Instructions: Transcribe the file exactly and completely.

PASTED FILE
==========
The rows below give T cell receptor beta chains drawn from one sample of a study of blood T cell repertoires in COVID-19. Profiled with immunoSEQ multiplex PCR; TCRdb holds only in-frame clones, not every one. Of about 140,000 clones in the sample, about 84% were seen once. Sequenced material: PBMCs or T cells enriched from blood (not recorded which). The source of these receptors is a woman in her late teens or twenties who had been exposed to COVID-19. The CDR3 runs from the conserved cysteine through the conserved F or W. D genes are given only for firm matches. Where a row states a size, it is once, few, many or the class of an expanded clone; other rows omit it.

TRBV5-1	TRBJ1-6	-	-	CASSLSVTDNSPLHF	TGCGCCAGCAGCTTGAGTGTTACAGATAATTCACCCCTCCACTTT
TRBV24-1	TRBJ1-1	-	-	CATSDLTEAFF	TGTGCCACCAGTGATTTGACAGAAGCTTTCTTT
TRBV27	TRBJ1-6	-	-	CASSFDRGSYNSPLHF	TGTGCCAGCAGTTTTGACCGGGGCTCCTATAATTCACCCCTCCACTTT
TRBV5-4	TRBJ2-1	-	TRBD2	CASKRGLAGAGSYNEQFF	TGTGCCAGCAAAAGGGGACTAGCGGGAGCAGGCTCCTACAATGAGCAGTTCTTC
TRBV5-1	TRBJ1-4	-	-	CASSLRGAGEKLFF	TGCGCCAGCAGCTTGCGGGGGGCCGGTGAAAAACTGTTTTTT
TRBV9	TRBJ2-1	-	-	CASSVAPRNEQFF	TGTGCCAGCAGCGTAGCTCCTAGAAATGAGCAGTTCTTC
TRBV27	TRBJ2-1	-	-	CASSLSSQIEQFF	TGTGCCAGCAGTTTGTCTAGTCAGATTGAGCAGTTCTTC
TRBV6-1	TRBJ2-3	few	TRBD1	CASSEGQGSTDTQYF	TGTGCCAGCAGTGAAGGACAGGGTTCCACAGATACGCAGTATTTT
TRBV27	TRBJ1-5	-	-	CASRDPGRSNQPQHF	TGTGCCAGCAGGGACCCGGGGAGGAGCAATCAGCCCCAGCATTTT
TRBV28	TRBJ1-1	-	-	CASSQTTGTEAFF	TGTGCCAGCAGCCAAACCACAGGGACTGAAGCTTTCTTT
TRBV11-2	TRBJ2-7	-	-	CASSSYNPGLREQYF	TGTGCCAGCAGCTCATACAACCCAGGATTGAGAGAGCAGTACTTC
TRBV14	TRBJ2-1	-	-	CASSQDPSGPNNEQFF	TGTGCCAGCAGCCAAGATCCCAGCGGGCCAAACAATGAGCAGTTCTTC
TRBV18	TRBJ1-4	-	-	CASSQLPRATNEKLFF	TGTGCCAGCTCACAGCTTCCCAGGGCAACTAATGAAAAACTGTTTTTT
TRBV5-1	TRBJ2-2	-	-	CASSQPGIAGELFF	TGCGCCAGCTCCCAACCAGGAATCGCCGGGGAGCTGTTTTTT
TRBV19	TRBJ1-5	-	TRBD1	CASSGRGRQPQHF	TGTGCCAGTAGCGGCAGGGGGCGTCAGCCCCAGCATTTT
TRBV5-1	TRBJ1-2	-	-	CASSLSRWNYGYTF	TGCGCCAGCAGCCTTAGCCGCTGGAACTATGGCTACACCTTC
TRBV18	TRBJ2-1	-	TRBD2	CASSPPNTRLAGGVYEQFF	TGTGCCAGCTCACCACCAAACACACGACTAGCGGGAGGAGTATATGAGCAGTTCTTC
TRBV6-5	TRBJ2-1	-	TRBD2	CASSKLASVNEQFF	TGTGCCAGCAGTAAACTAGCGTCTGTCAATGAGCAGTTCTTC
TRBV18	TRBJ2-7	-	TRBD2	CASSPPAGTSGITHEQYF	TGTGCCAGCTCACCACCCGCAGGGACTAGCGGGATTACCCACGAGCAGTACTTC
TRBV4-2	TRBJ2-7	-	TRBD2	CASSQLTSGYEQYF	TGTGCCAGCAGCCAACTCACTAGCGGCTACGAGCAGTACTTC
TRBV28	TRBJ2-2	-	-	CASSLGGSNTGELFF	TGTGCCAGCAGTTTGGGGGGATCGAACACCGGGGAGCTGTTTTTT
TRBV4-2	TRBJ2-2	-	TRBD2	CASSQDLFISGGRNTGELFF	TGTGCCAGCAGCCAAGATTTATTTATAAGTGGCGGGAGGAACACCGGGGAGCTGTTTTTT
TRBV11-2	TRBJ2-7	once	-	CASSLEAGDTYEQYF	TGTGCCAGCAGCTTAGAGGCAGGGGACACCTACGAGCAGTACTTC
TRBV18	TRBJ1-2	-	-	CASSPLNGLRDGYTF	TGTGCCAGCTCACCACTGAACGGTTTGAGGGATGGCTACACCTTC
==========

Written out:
The rows below give T cell receptor beta chains drawn from one sample of a study of blood T cell repertoires in COVID-19. Profiled with immunoSEQ multiplex PCR; TCRdb holds only in-frame clones, not every one. Of about 140,000 clones in the sample, about 84% were seen once. Sequenced material: PBMCs or T cells enriched from blood (not recorded which). The source of these receptors is a woman in her late teens or twenties who had been exposed to COVID-19. The CDR3 runs from the conserved cysteine through the conserved F or W. D genes are given only for firm matches. Where a row states a size, it is once, few, many or the class of an expanded clone; other rows omit it.

TRBV5-1	TRBJ1-6	-	-	CASSLSVTDNSPLHF	TGCGCCAGCAGCTTGAGTGTTACAGATAATTCACCCCTCCACTTT
TRBV24-1	TRBJ1-1	-	-	CATSDLTEAFF	TGTGCCACCAGTGATTTGACAGAAGCTTTCTTT
TRBV27	TRBJ1-6	-	-	CASSFDRGSYNSPLHF	TGTGCCAGCAGTTTTGACCGGGGCTCCTATAATTCACCCCTCCACTTT
TRBV5-4	TRBJ2-1	-	TRBD2	CASKRGLAGAGSYNEQFF	TGTGCCAGCAAAAGGGGACTAGCGGGAGCAGGCTCCTACAATGAGCAGTTCTTC
TRBV5-1	TRBJ1-4	-	-	CASSLRGAGEKLFF	TGCGCCAGCAGCTTGCGGGGGGCCGGTGAAAAACTGTTTTTT
TRBV9	TRBJ2-1	-	-	CASSVAPRNEQFF	TGTGCCAGCAGCGTAGCTCCTAGAAATGAGCAGTTCTTC
TRBV27	TRBJ2-1	-	-	CASSLSSQIEQFF	TGTGCCAGCAGTTTGTCTAGTCAGATTGAGCAGTTCTTC
TRBV6-1	TRBJ2-3	few	TRBD1	CASSEGQGSTDTQYF	TGTGCCAGCAGTGAAGGACAGGGTTCCACAGATACGCAGTATTTT
TRBV27	TRBJ1-5	-	-	CASRDPGRSNQPQHF	TGTGCCAGCAGGGACCCGGGGAGGAGCAATCAGCCCCAGCATTTT
TRBV28	TRBJ1-1	-	-	CASSQTTGTEAFF	TGTGCCAGCAGCCAAACCACAGGGACTGAAGCTTTCTTT
TRBV11-2	TRBJ2-7	-	-	CASSSYNPGLREQYF	TGTGCCAGCAGCTCATACAACCCAGGATTGAGAGAGCAGTACTTC
TRBV14	TRBJ2-1	-	-	CASSQDPSGPNNEQFF	TGTGCCAGCAGCCAAGATCCCAGCGGGCCAAACAATGAGCAGTTCTTC
TRBV18	TRBJ1-4	-	-	CASSQLPRATNEKLFF	TGTGCCAGCTCACAGCTTCCCAGGGCAACTAATGAAAAACTGTTTTTT
TRBV5-1	TRBJ2-2	-	-	CASSQPGIAGELFF	TGCGCCAGCTCCCAACCAGGAATCGCCGGGGAGCTGTTTTTT
TRBV19	TRBJ1-5	-	TRBD1	CASSGRGRQPQHF	TGTGCCAGTAGCGGCAGGGGGCGTCAGCCCCAGCATTTT
TRBV5-1	TRBJ1-2	-	-	CASSLSRWNYGYTF	TGCGCCAGCAGCCTTAGCCGCTGGAACTATGGCTACACCTTC
TRBV18	TRBJ2-1	-	TRBD2	CASSPPNTRLAGGVYEQFF	TGTGCCAGCTCACCACCAAACACACGACTAGCGGGAGGAGTATATGAGCAGTTCTTC
TRBV6-5	TRBJ2-1	-	TRBD2	CASSKLASVNEQFF	TGTGCCAGCAGTAAACTAGCGTCTGTCAATGAGCAGTTCTTC
TRBV18	TRBJ2-7	-	TRBD2	CASSPPAGTSGITHEQYF	TGTGCCAGCTCACCACCCGCAGGGACTAGCGGGATTACCCACGAGCAGTACTTC
TRBV4-2	TRBJ2-7	-	TRBD2	CASSQLTSGYEQYF	TGTGCCAGCAGCCAACTCACTAGCGGCTACGAGCAGTACTTC
TRBV28	TRBJ2-2	-	-	CASSLGGSNTGELFF	TGTGCCAGCAGTTTGGGGGGATCGAACACCGGGGAGCTGTTTTTT
TRBV4-2	TRBJ2-2	-	TRBD2	CASSQDLFISGGRNTGELFF	TGTGCCAGCAGCCAAGATTTATTTATAAGTGGCGGGAGGAACACCGGGGAGCTGTTTTTT
TRBV11-2	TRBJ2-7	once	-	CASSLEAGDTYEQYF	TGTGCCAGCAGCTTAGAGGCAGGGGACACCTACGAGCAGTACTTC
TRBV18	TRBJ1-2	-	-	CASSPLNGLRDGYTF	TGTGCCAGCTCACCACTGAACGGTTTGAGGGATGGCTACACCTTC